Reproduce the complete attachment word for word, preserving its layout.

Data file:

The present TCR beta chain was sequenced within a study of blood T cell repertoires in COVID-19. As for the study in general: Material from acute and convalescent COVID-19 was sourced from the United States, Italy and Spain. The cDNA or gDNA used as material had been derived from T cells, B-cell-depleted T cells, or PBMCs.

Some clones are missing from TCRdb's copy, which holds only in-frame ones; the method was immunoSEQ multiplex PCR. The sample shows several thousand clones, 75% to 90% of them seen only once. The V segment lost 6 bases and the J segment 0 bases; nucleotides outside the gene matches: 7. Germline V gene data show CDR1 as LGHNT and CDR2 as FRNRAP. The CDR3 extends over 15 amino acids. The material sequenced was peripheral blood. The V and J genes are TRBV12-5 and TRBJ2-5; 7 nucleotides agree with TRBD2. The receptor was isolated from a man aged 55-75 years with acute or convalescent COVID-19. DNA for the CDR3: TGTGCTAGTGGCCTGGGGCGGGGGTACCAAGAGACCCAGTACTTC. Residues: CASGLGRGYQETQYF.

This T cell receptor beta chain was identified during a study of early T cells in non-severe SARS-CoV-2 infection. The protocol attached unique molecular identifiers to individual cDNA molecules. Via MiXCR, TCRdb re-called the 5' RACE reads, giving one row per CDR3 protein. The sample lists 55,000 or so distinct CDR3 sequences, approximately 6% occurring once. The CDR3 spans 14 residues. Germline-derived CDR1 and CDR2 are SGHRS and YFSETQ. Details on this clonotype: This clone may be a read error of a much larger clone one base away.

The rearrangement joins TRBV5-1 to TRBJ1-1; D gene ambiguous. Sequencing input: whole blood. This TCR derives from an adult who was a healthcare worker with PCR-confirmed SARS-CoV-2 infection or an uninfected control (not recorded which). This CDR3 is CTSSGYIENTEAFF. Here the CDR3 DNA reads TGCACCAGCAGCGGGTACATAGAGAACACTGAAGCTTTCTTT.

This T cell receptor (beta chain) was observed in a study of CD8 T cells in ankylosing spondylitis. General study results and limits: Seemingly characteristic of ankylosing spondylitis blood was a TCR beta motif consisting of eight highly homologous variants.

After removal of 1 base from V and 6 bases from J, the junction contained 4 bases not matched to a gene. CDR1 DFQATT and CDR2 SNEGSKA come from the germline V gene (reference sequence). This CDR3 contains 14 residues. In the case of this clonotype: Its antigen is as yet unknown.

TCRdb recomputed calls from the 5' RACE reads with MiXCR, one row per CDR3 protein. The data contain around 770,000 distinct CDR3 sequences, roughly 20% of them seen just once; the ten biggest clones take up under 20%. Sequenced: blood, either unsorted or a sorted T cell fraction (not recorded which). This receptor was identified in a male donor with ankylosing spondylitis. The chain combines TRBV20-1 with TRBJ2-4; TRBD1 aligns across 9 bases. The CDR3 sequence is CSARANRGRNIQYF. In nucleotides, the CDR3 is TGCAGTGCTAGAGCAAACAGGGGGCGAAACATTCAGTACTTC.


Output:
The present TCR beta chain was sequenced within a study of blood T cell repertoires in COVID-19. As for the study in general: Material from acute and convalescent COVID-19 was sourced from the United States, Italy and Spain. The cDNA or gDNA used as material had been derived from T cells, B-cell-depleted T cells, or PBMCs.

Some clones are missing from TCRdb's copy, which holds only in-frame ones; the method was immunoSEQ multiplex PCR. The sample shows several thousand clones, 75% to 90% of them seen only once. The V segment lost 6 bases and the J segment 0 bases; nucleotides outside the gene matches: 7. Germline V gene data show CDR1 as LGHNT and CDR2 as FRNRAP. The CDR3 extends over 15 amino acids. The material sequenced was peripheral blood. The V and J genes are TRBV12-5 and TRBJ2-5; 7 nucleotides agree with TRBD2. The receptor was isolated from a man aged 55-75 years with acute or convalescent COVID-19. DNA for the CDR3: TGTGCTAGTGGCCTGGGGCGGGGGTACCAAGAGACCCAGTACTTC. Residues: CASGLGRGYQETQYF.

This T cell receptor beta chain was identified during a study of early T cells in non-severe SARS-CoV-2 infection. The protocol attached unique molecular identifiers to individual cDNA molecules. Via MiXCR, TCRdb re-called the 5' RACE reads, giving one row per CDR3 protein. The sample lists 55,000 or so distinct CDR3 sequences, approximately 6% occurring once. The CDR3 spans 14 residues. Germline-derived CDR1 and CDR2 are SGHRS and YFSETQ. Details on this clonotype: This clone may be a read error of a much larger clone one base away.

The rearrangement joins TRBV5-1 to TRBJ1-1; D gene ambiguous. Sequencing input: whole blood. This TCR derives from an adult who was a healthcare worker with PCR-confirmed SARS-CoV-2 infection or an uninfected control (not recorded which). This CDR3 is CTSSGYIENTEAFF. Here the CDR3 DNA reads TGCACCAGCAGCGGGTACATAGAGAACACTGAAGCTTTCTTT.

This T cell receptor (beta chain) was observed in a study of CD8 T cells in ankylosing spondylitis. General study results and limits: Seemingly characteristic of ankylosing spondylitis blood was a TCR beta motif consisting of eight highly homologous variants.

After removal of 1 base from V and 6 bases from J, the junction contained 4 bases not matched to a gene. CDR1 DFQATT and CDR2 SNEGSKA come from the germline V gene (reference sequence). This CDR3 contains 14 residues. In the case of this clonotype: Its antigen is as yet unknown.

TCRdb recomputed calls from the 5' RACE reads with MiXCR, one row per CDR3 protein. The data contain around 770,000 distinct CDR3 sequences, roughly 20% of them seen just once; the ten biggest clones take up under 20%. Sequenced: blood, either unsorted or a sorted T cell fraction (not recorded which). This receptor was identified in a male donor with ankylosing spondylitis. The chain combines TRBV20-1 with TRBJ2-4; TRBD1 aligns across 9 bases. The CDR3 sequence is CSARANRGRNIQYF. In nucleotides, the CDR3 is TGCAGTGCTAGAGCAAACAGGGGGCGAAACATTCAGTACTTC.